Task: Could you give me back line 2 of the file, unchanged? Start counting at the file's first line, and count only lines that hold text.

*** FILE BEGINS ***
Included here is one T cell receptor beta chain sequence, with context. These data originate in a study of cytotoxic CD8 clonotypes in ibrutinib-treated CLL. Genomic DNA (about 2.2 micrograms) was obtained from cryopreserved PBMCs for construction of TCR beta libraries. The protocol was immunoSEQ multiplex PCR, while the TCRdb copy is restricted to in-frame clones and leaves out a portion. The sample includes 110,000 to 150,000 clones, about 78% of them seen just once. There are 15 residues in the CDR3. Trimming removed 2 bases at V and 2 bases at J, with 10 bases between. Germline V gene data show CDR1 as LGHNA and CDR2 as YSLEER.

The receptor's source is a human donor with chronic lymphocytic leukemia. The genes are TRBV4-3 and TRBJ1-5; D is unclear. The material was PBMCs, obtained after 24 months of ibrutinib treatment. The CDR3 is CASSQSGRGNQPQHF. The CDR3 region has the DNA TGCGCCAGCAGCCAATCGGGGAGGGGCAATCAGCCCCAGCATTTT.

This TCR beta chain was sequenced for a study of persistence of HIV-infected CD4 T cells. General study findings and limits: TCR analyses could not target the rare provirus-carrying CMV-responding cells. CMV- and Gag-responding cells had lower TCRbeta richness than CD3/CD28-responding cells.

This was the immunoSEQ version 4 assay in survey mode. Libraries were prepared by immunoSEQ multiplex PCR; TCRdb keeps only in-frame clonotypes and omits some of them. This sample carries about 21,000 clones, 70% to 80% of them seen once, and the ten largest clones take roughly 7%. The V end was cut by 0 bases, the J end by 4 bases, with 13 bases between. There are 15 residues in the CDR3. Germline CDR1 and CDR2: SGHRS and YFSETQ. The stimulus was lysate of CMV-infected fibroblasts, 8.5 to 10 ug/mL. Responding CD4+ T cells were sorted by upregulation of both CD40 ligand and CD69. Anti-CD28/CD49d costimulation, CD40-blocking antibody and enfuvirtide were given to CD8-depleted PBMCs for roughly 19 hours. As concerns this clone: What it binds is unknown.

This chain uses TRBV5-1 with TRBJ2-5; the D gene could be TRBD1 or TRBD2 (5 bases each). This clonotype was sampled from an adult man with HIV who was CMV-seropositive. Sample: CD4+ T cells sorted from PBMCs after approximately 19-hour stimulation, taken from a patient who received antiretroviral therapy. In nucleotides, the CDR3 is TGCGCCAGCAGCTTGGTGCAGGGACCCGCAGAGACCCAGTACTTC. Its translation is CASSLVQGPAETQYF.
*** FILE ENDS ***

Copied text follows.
The receptor's source is a human donor with chronic lymphocytic leukemia. The genes are TRBV4-3 and TRBJ1-5; D is unclear. The material was PBMCs, obtained after 24 months of ibrutinib treatment. The CDR3 is CASSQSGRGNQPQHF. The CDR3 region has the DNA TGCGCCAGCAGCCAATCGGGGAGGGGCAATCAGCCCCAGCATTTT.